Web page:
In Oklahoma, possession of a controlled dangerous substance is defined as the knowing or intentional possession of a controlled dangerous substance unless that substance was obtained directly or by a valid prescription from a practitioner acting in accordance with his or her professional practice. Possession of methamphetamine, possession of heroin, or possession of a benzodiazepine or marijuana without a prescription are all considered possession of CDS in Oklahoma.
New Laws Make Possession a Less Serious Crime
Oklahoma has recently passed new drug possession laws that are less harsh than ever before. In order to understand how these laws work, you need to understand how Oklahoma classifies drugs (controlled dangerous substances or CDS).
Oklahoma classifies its controlled substances by “Schedules” based upon the level of addictive risk balanced against medical need and other factors. These schedules include both illegal drugs and drugs that must be prescribed by a doctor. Okla. Stat. tit. 63 §§ 2-204 et seq.
Possession of a controlled dangerous substance without a valid prescription if one is required to obtain the drug is against the law. That means that holding onto the pain medication that you got from a friend for your back is against the law if you do not have a valid prescription for those particular pills.
Under the new law, possession of some CDS classifications is treated as a misdemeanor. The law is a radical shift for Oklahoma, changing Oklahoma from a state with harsh penalties for possession to a state where mere possession for personal use is treated somewhat leniently by comparison.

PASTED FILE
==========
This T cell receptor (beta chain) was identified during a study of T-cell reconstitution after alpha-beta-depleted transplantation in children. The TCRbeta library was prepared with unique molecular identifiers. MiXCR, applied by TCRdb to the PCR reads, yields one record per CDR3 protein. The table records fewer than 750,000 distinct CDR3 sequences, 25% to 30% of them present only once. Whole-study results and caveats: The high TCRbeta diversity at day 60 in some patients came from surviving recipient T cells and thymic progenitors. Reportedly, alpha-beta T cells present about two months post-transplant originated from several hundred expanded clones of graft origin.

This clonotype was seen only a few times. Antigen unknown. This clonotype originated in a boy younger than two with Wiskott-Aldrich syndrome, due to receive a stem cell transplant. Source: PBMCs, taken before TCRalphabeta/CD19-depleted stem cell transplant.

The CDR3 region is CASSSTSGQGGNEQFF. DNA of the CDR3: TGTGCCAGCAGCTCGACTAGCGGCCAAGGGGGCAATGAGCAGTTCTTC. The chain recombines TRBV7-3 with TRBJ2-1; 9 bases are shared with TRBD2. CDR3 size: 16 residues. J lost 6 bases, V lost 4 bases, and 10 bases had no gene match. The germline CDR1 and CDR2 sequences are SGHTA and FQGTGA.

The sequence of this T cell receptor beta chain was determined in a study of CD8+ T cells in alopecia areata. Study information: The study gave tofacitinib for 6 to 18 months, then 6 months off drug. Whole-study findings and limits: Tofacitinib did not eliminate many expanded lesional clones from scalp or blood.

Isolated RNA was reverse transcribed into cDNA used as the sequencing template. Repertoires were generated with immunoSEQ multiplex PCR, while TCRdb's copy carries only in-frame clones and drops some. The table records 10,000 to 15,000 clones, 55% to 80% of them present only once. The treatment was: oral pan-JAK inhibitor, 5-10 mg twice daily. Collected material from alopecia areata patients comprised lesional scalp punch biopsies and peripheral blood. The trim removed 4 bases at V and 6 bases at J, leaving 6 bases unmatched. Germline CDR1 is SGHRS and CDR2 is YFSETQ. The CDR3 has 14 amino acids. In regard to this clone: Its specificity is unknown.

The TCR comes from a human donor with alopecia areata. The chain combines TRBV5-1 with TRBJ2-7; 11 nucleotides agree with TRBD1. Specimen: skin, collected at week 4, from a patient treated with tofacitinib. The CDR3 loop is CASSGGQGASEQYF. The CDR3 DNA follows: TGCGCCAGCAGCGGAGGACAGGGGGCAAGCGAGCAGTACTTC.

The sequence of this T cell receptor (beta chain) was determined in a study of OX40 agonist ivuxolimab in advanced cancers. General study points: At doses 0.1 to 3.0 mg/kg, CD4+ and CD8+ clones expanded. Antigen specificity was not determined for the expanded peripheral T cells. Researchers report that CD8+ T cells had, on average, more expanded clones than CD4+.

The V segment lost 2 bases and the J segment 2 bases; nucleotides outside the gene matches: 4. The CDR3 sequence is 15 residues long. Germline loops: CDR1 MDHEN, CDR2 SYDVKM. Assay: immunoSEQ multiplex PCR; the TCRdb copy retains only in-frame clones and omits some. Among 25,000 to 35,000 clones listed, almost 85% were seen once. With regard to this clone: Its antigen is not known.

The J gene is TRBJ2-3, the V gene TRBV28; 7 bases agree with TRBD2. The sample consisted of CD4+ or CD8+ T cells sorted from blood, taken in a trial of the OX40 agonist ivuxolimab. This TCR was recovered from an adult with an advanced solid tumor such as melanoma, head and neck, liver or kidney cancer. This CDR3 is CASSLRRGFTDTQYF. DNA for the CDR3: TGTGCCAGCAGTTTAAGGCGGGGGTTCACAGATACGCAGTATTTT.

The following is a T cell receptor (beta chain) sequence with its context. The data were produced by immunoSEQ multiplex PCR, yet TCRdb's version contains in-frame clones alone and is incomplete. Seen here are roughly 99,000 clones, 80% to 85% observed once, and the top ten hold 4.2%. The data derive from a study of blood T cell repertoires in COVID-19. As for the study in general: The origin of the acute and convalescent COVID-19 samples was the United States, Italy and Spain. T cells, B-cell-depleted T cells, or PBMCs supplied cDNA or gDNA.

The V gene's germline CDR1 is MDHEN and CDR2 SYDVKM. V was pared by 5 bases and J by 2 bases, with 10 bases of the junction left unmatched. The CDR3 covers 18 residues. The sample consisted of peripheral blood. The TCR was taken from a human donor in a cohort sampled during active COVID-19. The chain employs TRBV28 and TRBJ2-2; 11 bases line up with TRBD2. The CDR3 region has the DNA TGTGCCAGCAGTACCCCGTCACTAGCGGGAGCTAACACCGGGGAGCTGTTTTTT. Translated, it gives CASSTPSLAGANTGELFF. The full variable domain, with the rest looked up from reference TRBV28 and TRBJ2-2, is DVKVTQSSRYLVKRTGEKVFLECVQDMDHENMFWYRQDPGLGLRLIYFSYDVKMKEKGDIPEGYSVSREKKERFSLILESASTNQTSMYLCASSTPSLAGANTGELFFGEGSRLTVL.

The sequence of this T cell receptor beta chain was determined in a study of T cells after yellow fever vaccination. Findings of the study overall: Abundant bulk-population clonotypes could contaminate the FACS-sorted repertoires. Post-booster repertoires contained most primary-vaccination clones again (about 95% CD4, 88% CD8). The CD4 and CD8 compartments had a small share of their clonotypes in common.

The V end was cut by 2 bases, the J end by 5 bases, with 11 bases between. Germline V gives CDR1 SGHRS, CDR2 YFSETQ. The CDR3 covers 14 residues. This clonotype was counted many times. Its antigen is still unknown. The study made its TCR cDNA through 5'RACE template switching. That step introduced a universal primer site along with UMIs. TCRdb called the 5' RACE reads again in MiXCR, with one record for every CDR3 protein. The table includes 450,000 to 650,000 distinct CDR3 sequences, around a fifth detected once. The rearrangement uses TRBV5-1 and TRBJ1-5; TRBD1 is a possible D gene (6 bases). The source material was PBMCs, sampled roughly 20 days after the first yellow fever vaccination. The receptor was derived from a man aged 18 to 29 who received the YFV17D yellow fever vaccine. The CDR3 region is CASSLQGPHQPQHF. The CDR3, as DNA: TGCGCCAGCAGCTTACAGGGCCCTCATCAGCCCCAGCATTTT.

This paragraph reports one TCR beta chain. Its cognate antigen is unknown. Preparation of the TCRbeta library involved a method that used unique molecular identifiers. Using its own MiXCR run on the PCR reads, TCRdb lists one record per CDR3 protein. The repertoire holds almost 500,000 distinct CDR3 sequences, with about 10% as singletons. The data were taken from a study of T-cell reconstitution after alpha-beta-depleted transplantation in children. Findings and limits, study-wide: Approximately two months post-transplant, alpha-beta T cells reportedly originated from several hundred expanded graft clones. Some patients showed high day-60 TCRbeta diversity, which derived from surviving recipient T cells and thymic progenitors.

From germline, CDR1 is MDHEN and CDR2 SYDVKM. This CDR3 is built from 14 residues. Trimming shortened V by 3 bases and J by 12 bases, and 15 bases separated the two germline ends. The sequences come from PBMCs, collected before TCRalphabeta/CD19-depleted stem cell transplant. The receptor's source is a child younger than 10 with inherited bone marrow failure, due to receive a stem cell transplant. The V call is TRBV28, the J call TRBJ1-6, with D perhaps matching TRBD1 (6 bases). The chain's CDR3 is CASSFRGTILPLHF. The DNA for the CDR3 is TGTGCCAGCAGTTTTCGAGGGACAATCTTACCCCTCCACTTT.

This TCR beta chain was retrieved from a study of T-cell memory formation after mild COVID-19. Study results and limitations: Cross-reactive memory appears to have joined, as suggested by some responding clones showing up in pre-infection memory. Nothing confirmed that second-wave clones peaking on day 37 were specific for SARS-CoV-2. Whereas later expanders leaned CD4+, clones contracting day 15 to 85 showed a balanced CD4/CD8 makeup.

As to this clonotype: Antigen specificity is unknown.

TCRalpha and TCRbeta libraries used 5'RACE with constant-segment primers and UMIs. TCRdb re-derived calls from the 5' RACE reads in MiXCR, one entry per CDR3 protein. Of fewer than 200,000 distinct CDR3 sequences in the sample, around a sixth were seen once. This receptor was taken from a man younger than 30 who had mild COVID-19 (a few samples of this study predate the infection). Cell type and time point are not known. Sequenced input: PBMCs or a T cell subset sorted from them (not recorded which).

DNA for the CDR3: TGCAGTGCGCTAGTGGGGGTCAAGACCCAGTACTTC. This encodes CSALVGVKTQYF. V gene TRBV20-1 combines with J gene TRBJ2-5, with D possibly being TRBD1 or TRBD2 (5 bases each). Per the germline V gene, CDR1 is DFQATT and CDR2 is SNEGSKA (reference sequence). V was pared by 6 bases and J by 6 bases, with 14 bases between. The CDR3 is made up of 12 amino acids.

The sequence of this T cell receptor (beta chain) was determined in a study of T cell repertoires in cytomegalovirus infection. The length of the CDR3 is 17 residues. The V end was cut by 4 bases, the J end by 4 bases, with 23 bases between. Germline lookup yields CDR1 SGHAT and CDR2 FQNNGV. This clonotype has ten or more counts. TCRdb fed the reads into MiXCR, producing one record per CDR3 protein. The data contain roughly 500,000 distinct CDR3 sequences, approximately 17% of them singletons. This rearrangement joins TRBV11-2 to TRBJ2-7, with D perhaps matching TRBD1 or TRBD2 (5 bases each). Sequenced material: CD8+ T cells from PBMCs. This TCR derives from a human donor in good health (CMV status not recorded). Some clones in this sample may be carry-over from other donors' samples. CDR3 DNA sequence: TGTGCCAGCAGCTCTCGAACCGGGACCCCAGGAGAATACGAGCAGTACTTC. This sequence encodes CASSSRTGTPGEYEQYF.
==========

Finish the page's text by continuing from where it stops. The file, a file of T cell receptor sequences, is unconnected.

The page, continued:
However, that does not mean Oklahoma has legalized marijuana. Possession of marijuana or any drug classified as a controlled dangerous substance can result in jail time.
A conviction is a misdemeanor punishable by up to a year in jail and a fine of up to $1,000. In addition, if convicted, an offender must pay a special assessment trauma care fee of $100 to the Trauma Assistance Revolving Fund.
Under this new law, the penalty is the same each time you are arrested for possession. There are no escalating penalties with subsequent convictions.
However, police and prosecutors might try to charge possession with intent to distribute based simply on the amount of drugs found during a search or arrest. Therefore, it is important that you seek the counsel of a knowledgeable Claremore drug crimes attorney before you agree to any offers or provide any information to law enforcement during an arrest or investigation for possession of marijuana or possession of any CDS.
If you were arrested before July 1, 2017, the old penalties apply.
Under the old law, the penalty for possession of a Schedule I or II substance (other than marijuana) on a first offense is one to five years in prison. A fine of up to $5,000 may be assessed in addition to or in lieu of incarceration.
A second conviction is punishable by up to 10 years in prison, a fine of up to $10,000, or both.
A third conviction is punishable by 4 to 15 years in prison, a fine of up to $10,000, or both.
While laws for possession have been relaxed, you could still spend up to a year in jail even for the simplest offense. It is important that you contact an Rogers County criminal defense attorney as soon as possible. Only a local attorney will know what arguments your judge may find persuasive.
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